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Anti-Smuggling Measures: Customs approve 60% rebate for duties for cars 2015 downwards; as Senate rejects planned impounding of cars.

 The authorities of the Nigerian Customs Service have approved a 60 per cent rebate for duties to be paid for cars smuggled into the country from 2015 down wards while the points for payment of duties have been adjusted and increased.
A statement signed by Assistant Controller, Joseph Attah, Acting Public Relations Officer NCS said, “In response to public complains and suggestions, the Comptroller-General of Customs, Col. Hameed Ibrahim Ali (rtd) has approved the adjustment of points of payment and 60% rebate across board from 2015 downward to ease the process and encourage all motor dealers in position of un-customed vehicles to come forward and pay duty.

“While the grace period remains Monday 13th March to Wednesday 12th April, the points of payments with the exception of Lagos and Port Harcourt will now be the nearest Customs Area Command.

“Motor dealers in Lagos are to pay their duties at Zone ‘A’ Headquarters, No. 1 Harvey Road, Yaba and Federal Operations Unit, Zone ‘A’, Ikeja. While in Port Harcourt, auto duty payment will be at Zone ‘C’ Headquarters, Nigeria Ports Authority.

“In the same vein, private vehicle owners who know that duty has not been paid on their vehicles could take advantage of this grace period to do so, therefore owners of such vehicles or their representatives are expected to go to the nearest pay-point for assessment and payment.
 “It should however be noted that the 60% rebate applies only within the grace period.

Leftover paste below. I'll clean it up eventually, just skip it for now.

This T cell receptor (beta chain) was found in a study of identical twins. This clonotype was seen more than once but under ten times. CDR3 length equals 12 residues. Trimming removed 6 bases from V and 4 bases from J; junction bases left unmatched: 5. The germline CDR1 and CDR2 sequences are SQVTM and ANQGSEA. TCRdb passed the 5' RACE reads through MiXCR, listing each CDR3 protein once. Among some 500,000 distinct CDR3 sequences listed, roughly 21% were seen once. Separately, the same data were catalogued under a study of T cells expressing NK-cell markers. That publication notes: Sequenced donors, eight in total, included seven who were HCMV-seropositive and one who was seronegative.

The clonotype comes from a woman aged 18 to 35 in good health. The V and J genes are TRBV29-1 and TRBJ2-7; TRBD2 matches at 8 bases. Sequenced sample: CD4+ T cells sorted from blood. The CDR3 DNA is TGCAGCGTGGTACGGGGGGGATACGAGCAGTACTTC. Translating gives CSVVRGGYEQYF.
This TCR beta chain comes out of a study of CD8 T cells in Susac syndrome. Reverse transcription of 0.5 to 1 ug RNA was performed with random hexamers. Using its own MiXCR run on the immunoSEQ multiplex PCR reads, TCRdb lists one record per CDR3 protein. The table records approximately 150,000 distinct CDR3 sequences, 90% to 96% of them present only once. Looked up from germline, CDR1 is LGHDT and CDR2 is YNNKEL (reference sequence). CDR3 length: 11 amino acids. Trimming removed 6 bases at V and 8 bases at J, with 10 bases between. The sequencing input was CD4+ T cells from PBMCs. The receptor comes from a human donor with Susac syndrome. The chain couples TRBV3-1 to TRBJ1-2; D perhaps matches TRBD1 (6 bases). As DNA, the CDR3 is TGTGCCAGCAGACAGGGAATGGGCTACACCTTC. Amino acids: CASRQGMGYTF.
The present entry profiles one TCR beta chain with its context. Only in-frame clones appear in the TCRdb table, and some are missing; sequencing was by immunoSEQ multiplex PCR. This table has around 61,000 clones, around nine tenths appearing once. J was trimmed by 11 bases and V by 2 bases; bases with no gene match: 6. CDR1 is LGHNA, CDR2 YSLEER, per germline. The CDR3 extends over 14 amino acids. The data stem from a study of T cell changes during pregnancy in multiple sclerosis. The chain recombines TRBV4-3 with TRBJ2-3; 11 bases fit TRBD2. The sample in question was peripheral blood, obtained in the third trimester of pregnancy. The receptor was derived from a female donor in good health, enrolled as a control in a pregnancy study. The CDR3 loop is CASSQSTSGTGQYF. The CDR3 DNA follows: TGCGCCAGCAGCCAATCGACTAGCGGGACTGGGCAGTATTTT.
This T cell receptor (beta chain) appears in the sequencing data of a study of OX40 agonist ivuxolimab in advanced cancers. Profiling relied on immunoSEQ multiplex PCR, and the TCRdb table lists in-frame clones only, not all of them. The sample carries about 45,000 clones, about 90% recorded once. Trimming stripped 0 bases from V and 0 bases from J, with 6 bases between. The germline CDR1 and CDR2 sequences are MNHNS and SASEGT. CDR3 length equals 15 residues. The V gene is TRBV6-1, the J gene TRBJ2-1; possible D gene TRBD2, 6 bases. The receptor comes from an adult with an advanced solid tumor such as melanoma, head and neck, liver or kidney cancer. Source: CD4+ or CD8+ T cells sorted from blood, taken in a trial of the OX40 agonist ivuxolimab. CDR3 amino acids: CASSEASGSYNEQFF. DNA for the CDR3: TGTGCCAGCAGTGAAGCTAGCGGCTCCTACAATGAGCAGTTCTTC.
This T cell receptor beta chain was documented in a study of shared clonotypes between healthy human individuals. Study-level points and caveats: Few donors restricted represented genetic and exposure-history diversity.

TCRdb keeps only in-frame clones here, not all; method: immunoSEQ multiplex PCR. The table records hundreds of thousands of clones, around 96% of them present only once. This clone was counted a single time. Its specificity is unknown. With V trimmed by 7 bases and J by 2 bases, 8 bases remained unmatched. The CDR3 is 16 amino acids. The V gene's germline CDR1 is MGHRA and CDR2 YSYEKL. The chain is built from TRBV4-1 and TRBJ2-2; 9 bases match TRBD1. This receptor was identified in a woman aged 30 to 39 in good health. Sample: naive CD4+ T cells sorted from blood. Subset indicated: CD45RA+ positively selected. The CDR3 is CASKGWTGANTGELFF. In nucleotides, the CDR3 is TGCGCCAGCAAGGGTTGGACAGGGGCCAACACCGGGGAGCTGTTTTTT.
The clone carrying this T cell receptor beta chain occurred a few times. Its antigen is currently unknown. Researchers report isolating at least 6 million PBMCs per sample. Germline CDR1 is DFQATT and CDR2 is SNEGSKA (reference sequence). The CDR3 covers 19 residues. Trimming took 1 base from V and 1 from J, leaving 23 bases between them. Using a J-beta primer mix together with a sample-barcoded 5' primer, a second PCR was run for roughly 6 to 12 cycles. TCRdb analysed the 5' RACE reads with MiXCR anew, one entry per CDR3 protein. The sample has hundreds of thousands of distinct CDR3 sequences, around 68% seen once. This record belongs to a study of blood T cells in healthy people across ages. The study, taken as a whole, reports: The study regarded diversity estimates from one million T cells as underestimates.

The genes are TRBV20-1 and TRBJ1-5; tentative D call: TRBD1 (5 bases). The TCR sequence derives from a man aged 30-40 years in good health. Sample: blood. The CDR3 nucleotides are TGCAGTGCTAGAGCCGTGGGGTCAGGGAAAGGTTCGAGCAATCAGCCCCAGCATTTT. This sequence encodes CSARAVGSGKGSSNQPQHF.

“For the avoidance of doubt, the decision to grant a grace period for auto duty payment was not a sudden and arbitrary one, but a product of consultations and long standing engagement with Leadership of Association of Motor Dealers of Nigeria (AMDON) who pleaded for a ‘window’ to pay duty on all un-customed vehicles within the Country before the ban on vehicle importation through land borders.

“Note worthy also is the ongoing collaboration with the Federal Inland Revenue Service (FIRS), Federal Road Safety Commission (FRSC), Vehicle Inspection Officers (VIO) and Nigeria Police Force (NPF) in the Vehicles Identification Number (VIN) Project which is another bold step by the Service to boost revenue and enhance national security.
“The benefit of this collaboration is that those who do not pay duty on their vehicles will not be able to obtain licence and register them in Nigeria. 
“We believe that when all vehicles are properly registered and owners’ identities tied to them, National Security will be enhanced.

“While expecting Motor dealers and indeed private owners of smuggled vehicles within the Country to use this grace period to pay duty, it should be noted that the Service will intensify its statutory functions of anti-smuggling operation with a view to seizing and prosecuting owners of un-customed vehicles and other goods.

Recall that on Tuesday, the Senate yesterday rejected plans by the Customs Service to impound vehicles whose customs duties have not been paid.
Adopting a motion by Deputy Senate Leader, Bala Na’Allah (APC, Kebbi) the Senate directed the NCS to stop the implementation of its circular on the matter.
In a circular dated March 2, the Customs said it extended the grace period of one month, between March 13 and April 12, for all vehicle owners in the country whose customs duties were not paid to do so.
But raising a point of order, Na’Allah said the circular was issued without clear guidelines as to what category of vehicles would be affected.
He said implementation of the circular would cause significant discomfort to the teeming law abiding citizens of Nigeria, saying it was already causing anxiety among the citizens. 
“The Senate do hereby resolve to direct the Nigerian Customs to stop all actions regarding the implementation of the same circular until it appears before the Senate Committee on Customs to explain in details the purpose of the circular to the Nigerian public,” he said.
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